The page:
How I Met Your Mother loves to subvert that old writing-workshop truism, “show, don’t tell”, putting narration and other storytelling techniques front and center and using them to wring most of the laughs out of material that is too often otherwise stale and uninteresting. “Stinson Missile Crisis” took this reliance to new lengths, creating a mockery of the concept of tell-all narration and turning an otherwise lackluster half-hour of commercial television into a disorientating, interlocking puzzle. Unfortunately, it’s ultimately not enough to overcome the absence of genuine laughs.
The show, not so atypically, begins at the end, so to speak, with Robin in court-mandated therapy (with an obviously rusty Kal Penn, whose lack of comedic timing can be added to the list of things that are Obama’s fault) after being arrested for assaulting a woman. Robin confounds her therapist by insisting on telling her story from the beginning, and also by including a story about Marshall and Lily that she insists, over numerous objections, will tie in with her assault case. In this way Penn becomes an extension of the audience, since the viewer at home doesn’t know who Robin assaulted or exactly why.
On another level, the whole therapy session serves as an extended and obvious parallel to the series as a whole, with Robin the unreliable, dissembling narrator standing in for Ted and Kal Penn representing the long-suffering viewer, wishing that Ted would get to the point and intermittently enjoying the digressions in spite of himself.
In her therapy session, Robin tells a story featuring Ted, Marshall, and Lily for which she is not present, which seems slightly odd, but is nothing compared to the myriad times when Ted narrates stories not involving himself. And when Future Ted breaks into the story to flash-forward to Lily’s delivery, it becomes clear that he has been telling this story as part of his narrative to his children. So now we have Future Ted telling us about Robin’s therapy session, which is essentially a private conversation? Wheels within wheels, folks.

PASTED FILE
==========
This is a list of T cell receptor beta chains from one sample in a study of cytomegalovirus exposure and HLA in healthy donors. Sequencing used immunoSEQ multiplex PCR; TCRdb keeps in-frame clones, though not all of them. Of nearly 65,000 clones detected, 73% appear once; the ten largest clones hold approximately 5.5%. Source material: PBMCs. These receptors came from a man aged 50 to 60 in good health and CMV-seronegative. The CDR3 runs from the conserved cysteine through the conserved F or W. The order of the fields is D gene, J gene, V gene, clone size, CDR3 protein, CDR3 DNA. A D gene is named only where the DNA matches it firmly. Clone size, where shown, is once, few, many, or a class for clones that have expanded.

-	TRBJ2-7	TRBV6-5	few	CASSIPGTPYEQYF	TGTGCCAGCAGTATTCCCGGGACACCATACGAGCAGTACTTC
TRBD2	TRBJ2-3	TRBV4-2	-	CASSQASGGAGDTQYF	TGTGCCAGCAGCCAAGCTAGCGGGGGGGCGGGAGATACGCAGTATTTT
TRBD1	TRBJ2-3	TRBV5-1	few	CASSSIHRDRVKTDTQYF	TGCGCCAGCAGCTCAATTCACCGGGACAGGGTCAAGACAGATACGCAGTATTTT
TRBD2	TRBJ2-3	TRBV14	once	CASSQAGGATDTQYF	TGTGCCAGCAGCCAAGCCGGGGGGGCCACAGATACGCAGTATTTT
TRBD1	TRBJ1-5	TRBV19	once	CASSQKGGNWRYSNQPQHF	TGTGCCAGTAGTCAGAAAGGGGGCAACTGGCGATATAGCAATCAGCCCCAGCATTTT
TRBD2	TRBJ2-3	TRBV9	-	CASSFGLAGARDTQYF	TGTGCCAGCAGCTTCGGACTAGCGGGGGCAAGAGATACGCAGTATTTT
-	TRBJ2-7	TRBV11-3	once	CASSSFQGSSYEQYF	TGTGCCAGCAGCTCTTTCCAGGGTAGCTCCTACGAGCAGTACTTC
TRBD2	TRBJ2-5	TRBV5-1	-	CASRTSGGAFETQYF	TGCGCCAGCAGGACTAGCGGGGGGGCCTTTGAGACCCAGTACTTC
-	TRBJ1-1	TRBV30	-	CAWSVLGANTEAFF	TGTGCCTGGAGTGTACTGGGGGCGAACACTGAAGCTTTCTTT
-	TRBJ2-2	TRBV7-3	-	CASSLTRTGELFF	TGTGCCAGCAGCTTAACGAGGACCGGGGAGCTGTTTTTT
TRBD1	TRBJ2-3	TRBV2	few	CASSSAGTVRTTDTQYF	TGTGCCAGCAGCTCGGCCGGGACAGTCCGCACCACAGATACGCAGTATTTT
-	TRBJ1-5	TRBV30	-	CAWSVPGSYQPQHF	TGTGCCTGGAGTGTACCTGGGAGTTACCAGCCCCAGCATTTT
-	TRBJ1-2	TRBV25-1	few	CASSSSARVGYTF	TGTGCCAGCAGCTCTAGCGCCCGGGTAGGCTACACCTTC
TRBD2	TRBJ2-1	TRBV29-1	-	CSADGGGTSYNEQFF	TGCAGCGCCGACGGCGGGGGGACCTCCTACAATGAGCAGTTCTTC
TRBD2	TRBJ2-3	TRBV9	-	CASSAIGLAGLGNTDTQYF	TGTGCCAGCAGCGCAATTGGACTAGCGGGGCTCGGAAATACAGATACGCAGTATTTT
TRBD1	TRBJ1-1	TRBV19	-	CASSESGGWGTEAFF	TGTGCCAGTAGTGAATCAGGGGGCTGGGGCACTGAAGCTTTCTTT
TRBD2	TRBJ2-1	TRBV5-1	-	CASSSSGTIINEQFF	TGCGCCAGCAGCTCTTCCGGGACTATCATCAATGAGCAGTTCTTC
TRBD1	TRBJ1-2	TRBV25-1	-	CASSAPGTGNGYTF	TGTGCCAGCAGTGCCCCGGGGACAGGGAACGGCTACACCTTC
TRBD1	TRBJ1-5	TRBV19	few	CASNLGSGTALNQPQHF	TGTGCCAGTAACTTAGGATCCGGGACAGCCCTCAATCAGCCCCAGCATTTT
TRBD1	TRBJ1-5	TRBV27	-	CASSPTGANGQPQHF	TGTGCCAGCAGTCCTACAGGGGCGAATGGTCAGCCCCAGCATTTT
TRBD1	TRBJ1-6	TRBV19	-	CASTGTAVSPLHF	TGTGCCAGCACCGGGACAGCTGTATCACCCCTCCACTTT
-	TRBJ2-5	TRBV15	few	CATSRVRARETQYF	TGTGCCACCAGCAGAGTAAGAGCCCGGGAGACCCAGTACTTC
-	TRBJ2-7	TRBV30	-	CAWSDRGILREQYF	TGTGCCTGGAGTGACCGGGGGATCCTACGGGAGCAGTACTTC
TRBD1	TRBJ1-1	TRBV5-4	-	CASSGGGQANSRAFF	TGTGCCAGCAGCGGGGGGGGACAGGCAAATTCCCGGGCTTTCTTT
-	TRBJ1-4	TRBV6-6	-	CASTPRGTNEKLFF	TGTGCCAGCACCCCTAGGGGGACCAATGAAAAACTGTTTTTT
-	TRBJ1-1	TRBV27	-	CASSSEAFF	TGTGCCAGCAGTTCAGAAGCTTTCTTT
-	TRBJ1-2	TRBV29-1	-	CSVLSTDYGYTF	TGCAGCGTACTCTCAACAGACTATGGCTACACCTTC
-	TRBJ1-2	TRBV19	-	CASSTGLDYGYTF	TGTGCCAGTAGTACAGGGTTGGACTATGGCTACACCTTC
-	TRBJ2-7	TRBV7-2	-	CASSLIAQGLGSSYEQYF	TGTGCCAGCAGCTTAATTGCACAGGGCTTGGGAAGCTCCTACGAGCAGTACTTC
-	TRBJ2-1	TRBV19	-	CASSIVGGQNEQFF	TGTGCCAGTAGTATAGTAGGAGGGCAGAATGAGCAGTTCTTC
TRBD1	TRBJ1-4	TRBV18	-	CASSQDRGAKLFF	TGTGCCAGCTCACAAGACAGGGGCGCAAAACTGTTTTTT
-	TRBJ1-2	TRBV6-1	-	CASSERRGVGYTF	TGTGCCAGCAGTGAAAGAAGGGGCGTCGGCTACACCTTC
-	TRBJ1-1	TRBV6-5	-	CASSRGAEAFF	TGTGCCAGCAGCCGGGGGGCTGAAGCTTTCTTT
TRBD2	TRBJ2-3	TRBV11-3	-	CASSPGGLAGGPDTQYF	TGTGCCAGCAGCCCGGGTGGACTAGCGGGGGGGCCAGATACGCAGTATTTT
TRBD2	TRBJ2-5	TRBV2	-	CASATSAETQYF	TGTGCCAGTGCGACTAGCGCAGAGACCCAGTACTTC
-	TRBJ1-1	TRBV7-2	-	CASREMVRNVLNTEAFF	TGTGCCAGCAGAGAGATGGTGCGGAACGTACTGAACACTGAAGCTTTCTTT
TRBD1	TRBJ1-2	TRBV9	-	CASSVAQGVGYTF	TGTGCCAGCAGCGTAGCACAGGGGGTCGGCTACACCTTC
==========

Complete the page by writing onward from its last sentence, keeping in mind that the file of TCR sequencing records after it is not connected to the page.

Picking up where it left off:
I’m sorry, I haven’t flexed the English-major muscles in a while. As I said above, this high-minded focus on narrative structure couldn’t quite overcome a dearth of comedy. I enjoyed Barney’s inability to read his promos without making a pun on breasts. The show always does well when it indulges itself with lists, and Ted’s series of third-wheel Halloween costumes was brilliant. (Especially R2D2, C-3PO, and the droid Luke’s father almost bought from the Jawas.) However, the Robin plot was short on laughs (unless the very sight of a drunk woman crying under furniture sends you into fits of hysteria) and Ted’s and Marshall’s birthing class gay-panic misadventure was so lame and cheesy it felt like I was watching an ‘80s sitcom instead.
The best episodes of How I Met Your Mother combine the show’s untraditional story structure with excellent material. When the latter is missing it’s hard to love the show just for some sleight-of-hand narration.